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Is the UK heading towards a house price crash?

by LLP Finance Reporter
20th Oct 22 4:25 pm

The team at www.onlinemortgageadvisor.co.uk share their insight after considering the current average house prices, if there will be a house price crash, and also analysing both house price and interest rate predictions.

Following a dip in house prices over the summer, property was back on track last month with an increase in the average property price to £367,760 in September 2022 – a 0.7% rise on the month before. The increase is a bounce back for the housing market after August saw its first decline in prices this year, but it’s important to keep in mind that seasonal fluctuations were to be expected, despite the current economic uncertainty.

What’s more, the price growth in September, although predominantly in the middle and high-end sectors, showed that those who can afford it are still actively moving and their reasons for doing so – including having a growing family or needing more space – remain the same. Also, with demand continuing to outstrip supply as it is currently, it’s unlikely that house prices will fall in the short term, at the very least.

However, there have been tentative signs of a slowdown in activity, with the latest Halifax House Price Index revealing house prices dipped 0.1% between June and July, halting 12 consecutive months of price growth. Additionally, affordability constraints will start to have a greater influence on market behaviour – especially if interest rates rise further, which will again directly feed into mortgage rates as well.

Nonetheless, this hasn’t fed through to a significant decline in house price growth just yet, and with the Government recently announcing a stamp duty cut; this may provide some additional support for prospective buyers and ultimately stimulate more demand. From what we’ve seen so far, house prices have remained resilient during the cost-of-living crisis, and we can’t see the property market stabilising anytime soon.

Will house prices crash in 2022?

Recent rises in the UK base interest rate have sparked fears that the market might crash. The fallout from the Government’s recent fiscal event caused many lenders to collectively pull over a thousand deals from the market and even withdraw some offers. Although deals have slowly started to return, they’re at much more expensive rates than before, as the interest rate on a new, average two-year fixed deal instantly rose from 4.74% to 6.06% post-mini-budget.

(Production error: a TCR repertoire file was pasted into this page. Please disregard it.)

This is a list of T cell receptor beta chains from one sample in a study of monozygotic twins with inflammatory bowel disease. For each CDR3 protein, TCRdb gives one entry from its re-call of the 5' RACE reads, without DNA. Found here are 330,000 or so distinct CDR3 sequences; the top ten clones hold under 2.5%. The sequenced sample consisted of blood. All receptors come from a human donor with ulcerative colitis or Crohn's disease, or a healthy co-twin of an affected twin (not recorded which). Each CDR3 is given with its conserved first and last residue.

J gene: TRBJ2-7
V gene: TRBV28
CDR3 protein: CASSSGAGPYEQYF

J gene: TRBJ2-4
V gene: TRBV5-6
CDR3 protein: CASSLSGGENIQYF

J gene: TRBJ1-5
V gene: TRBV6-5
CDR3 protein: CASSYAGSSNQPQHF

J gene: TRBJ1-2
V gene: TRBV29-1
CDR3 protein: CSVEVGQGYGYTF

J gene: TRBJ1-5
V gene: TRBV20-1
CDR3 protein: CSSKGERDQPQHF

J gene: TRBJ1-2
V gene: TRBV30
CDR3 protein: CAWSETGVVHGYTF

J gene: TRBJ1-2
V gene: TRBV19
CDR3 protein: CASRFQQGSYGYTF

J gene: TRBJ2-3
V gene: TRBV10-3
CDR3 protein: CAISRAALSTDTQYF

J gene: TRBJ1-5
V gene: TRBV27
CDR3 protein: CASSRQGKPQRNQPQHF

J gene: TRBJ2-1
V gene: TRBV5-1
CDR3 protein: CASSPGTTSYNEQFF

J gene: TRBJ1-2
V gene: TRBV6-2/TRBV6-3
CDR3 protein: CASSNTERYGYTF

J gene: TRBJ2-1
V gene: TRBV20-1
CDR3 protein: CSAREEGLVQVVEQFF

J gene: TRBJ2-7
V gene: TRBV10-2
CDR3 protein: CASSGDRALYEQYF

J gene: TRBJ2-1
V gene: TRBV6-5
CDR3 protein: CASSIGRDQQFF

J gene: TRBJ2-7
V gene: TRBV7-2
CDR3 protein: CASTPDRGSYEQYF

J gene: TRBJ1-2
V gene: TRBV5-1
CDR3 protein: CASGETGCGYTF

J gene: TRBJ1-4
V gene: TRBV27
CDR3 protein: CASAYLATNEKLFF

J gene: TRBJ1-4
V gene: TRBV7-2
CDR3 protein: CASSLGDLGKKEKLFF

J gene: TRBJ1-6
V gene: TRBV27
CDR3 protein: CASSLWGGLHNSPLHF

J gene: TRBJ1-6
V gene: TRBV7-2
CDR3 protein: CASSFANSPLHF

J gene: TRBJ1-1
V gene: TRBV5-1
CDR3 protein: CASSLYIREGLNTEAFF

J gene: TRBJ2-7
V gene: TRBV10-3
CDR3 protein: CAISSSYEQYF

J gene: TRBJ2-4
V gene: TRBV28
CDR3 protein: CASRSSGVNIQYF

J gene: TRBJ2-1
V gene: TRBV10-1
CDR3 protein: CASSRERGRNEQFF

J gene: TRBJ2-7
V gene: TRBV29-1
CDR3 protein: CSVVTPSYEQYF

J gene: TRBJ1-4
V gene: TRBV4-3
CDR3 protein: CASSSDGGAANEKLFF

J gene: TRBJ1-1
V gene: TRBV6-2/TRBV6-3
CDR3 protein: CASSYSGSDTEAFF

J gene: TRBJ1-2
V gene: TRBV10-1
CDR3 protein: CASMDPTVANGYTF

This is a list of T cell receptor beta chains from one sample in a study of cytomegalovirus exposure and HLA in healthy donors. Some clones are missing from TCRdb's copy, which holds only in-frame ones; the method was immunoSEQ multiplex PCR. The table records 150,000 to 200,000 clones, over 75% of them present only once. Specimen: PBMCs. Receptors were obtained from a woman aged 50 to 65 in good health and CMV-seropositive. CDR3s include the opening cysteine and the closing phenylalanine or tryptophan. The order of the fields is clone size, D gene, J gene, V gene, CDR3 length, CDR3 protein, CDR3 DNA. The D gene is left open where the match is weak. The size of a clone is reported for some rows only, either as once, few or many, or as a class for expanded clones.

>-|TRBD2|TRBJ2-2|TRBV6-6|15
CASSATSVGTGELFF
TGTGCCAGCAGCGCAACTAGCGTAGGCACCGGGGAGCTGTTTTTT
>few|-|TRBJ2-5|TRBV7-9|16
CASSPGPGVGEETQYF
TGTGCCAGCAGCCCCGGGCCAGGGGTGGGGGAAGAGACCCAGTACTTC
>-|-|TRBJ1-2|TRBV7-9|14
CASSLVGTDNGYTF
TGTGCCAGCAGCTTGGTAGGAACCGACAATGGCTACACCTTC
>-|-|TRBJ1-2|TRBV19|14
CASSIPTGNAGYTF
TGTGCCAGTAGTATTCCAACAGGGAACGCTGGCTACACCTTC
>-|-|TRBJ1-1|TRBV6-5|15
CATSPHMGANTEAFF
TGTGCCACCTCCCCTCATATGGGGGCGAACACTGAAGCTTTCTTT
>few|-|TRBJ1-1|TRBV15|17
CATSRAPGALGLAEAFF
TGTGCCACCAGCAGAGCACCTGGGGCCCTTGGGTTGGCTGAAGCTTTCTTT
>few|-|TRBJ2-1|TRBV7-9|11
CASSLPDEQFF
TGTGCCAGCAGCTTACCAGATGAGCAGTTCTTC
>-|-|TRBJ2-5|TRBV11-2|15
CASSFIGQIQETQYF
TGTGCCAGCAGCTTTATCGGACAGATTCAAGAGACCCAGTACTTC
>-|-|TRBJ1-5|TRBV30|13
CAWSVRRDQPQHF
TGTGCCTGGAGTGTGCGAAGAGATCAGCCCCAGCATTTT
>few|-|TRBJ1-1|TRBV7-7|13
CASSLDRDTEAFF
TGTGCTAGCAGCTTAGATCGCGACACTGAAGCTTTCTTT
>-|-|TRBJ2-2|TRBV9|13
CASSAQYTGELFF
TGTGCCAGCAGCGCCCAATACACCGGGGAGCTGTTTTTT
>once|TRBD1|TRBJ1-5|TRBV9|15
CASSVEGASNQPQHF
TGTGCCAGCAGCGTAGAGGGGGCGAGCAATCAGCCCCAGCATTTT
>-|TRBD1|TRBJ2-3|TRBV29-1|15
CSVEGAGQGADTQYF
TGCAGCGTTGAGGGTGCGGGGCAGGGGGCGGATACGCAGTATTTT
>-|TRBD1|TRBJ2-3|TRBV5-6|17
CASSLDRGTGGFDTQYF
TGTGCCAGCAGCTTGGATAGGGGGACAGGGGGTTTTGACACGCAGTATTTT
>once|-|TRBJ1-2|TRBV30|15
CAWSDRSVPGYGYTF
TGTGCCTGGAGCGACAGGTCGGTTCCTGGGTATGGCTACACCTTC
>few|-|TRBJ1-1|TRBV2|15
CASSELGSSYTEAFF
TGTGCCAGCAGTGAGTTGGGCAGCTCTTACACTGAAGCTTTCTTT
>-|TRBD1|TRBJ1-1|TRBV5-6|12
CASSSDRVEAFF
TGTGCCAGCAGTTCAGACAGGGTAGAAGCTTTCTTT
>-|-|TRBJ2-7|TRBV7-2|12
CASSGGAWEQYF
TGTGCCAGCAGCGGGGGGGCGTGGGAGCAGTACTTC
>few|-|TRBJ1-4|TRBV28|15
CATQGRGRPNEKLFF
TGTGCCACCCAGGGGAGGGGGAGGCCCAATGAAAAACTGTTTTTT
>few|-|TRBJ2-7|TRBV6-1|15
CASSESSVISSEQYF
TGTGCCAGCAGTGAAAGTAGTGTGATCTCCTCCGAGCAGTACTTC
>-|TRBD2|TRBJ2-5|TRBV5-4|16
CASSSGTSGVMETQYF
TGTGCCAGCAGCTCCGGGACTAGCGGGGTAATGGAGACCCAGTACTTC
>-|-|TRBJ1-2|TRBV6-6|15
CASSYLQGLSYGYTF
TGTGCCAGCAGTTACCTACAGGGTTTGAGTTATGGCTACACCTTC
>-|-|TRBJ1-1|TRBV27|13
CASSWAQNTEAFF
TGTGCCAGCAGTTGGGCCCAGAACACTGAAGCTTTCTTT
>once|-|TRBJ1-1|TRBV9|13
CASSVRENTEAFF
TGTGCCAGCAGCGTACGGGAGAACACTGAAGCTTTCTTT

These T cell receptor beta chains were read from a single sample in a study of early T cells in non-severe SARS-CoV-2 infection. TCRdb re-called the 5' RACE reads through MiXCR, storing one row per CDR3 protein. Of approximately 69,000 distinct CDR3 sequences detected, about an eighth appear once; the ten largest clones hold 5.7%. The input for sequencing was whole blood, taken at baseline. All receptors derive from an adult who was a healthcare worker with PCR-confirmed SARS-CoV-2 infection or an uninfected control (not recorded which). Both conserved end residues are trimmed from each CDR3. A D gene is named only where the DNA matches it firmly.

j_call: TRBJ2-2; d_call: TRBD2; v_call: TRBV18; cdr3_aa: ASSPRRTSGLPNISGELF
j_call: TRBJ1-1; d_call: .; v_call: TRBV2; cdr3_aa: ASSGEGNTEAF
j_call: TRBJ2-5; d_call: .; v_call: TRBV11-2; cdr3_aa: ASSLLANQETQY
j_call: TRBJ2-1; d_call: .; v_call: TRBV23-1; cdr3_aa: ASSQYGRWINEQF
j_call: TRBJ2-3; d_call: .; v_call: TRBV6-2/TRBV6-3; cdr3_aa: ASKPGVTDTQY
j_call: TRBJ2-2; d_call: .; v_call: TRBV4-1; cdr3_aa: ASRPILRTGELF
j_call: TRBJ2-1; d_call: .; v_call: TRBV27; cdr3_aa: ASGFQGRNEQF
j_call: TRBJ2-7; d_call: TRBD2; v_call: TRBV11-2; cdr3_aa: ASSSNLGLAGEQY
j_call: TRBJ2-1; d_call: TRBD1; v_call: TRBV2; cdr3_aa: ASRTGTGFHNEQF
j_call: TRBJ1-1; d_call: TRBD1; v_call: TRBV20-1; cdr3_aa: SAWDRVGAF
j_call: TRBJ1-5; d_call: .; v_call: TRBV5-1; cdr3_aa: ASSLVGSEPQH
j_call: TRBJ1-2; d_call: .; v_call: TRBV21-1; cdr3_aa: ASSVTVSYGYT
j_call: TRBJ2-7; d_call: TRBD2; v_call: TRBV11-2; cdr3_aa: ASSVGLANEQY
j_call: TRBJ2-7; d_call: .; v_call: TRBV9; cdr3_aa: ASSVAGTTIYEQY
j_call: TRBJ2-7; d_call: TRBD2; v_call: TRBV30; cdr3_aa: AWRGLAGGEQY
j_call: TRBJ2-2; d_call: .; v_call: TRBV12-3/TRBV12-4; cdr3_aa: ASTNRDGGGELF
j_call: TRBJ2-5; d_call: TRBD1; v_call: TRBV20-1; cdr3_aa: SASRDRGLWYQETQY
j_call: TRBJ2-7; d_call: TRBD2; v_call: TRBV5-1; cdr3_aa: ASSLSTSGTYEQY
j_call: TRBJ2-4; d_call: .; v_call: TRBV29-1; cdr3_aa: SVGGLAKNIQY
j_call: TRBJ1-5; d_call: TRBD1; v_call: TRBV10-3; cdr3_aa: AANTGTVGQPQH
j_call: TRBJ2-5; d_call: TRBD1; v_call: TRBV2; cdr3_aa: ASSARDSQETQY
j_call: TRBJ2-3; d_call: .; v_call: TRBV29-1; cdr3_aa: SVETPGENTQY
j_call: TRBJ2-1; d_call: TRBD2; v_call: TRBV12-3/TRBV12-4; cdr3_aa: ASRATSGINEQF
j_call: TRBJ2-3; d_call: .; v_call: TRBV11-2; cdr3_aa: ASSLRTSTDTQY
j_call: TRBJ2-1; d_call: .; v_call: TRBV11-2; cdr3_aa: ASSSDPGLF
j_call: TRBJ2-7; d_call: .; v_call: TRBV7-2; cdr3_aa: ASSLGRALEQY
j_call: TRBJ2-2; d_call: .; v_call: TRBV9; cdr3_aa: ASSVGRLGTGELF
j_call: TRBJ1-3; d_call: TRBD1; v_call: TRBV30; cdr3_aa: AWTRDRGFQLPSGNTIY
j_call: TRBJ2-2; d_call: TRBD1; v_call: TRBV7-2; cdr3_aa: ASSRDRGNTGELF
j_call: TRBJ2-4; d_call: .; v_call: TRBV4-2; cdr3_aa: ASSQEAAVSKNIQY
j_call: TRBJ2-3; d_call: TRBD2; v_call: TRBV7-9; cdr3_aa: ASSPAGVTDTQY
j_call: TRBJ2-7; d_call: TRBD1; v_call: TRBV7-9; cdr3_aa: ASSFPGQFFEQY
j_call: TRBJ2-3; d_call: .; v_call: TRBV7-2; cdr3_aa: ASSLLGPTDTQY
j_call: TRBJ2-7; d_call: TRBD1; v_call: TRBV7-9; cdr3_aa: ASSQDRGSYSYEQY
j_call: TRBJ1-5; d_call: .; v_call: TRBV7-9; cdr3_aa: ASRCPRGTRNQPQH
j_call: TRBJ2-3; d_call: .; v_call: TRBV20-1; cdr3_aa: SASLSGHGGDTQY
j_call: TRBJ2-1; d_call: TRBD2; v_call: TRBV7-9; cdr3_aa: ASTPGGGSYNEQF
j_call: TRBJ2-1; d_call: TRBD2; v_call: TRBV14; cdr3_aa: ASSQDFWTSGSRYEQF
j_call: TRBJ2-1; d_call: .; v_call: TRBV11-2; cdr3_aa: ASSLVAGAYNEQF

If interest rates continue to rise as predicted, mortgage offers will only increase in price or be taken off the table altogether, as we’ve seen in recent weeks. What’s more, mortgage payments could become unaffordable for some homeowners, who’ll likely be forced to sell up; if this occurred in large numbers, house prices would start to fall as a result. Even though we’ve seen minimal price drops so far, which the housing market did bounce back from in September, we still suspect a trend sparking where we’ll see house prices starting to level off over the next two years or so.

That being said, a market crash still appears to be way off, especially as demand continues to outstrip supply – it’s unlikely property prices will fall in the short term.

House price and interest rate predictions

High inflation has caused interest rates to rise, and this is set to continue – which will likely slow down the housing market by the end of the year and into 2023. It’s difficult to say how high-interest rates could go but experts are predicting that the Bank of England’s base rate will rise to at least 3% by the end of this year; having a knock-on effect when it comes to interest rates and subsequently, mortgage rates.

According to data provider, Money Facts, today the average two-year and five-year fixed mortgage rates stand at 6.46% and 6.32%; the last time both were higher was in 2008, the year of the financial crash. This doesn’t particularly bode well, with the Bank of England predicting we’ll go into a recession at the end of 2022. Additionally, if this rate climbs even higher in 2023, this could have a significant impact on house-buying activity and possibly drive down price growth – but as already mentioned, this is unlikely to happen in the short term.

Going forwards, onlinemortgageadvisor advises those who are looking to buy to wait, see how the situation develops in the coming weeks and consider your options carefully with the help of a mortgage advisor. Likewise, those looking to remortgage should also discuss their options with an experienced mortgage advisor, but if you can, fix for longer – especially if your current deal has less than six months remaining – to protect yourself from further price rises in the future.

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